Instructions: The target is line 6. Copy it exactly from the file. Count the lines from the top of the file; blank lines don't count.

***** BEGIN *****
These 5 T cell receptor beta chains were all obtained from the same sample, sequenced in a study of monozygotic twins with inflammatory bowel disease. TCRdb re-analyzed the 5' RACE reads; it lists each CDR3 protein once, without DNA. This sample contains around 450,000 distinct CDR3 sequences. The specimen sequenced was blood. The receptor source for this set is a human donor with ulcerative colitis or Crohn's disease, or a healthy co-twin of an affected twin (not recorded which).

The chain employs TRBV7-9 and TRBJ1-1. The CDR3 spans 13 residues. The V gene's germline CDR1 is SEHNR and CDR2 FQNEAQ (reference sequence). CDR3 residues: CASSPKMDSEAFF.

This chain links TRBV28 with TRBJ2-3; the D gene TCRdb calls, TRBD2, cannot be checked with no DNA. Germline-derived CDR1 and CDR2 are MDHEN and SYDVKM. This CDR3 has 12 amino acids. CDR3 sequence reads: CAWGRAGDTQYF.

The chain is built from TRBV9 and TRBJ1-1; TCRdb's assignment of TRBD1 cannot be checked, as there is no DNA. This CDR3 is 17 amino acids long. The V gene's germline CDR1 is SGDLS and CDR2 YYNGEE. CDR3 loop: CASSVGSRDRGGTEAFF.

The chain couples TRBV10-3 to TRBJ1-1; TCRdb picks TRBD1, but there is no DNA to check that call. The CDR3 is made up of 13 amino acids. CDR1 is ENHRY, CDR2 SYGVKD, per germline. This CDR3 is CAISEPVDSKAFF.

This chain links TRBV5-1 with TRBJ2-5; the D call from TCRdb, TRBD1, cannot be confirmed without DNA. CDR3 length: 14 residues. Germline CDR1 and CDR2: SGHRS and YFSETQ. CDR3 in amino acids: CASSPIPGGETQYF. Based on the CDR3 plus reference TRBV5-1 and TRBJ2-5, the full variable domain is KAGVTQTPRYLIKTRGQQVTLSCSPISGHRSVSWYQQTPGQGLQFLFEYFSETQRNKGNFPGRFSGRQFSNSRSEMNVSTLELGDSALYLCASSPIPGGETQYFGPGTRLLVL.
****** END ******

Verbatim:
This chain links TRBV5-1 with TRBJ2-5; the D call from TCRdb, TRBD1, cannot be confirmed without DNA. CDR3 length: 14 residues. Germline CDR1 and CDR2: SGHRS and YFSETQ. CDR3 in amino acids: CASSPIPGGETQYF. Based on the CDR3 plus reference TRBV5-1 and TRBJ2-5, the full variable domain is KAGVTQTPRYLIKTRGQQVTLSCSPISGHRSVSWYQQTPGQGLQFLFEYFSETQRNKGNFPGRFSGRQFSNSRSEMNVSTLELGDSALYLCASSPIPGGETQYFGPGTRLLVL.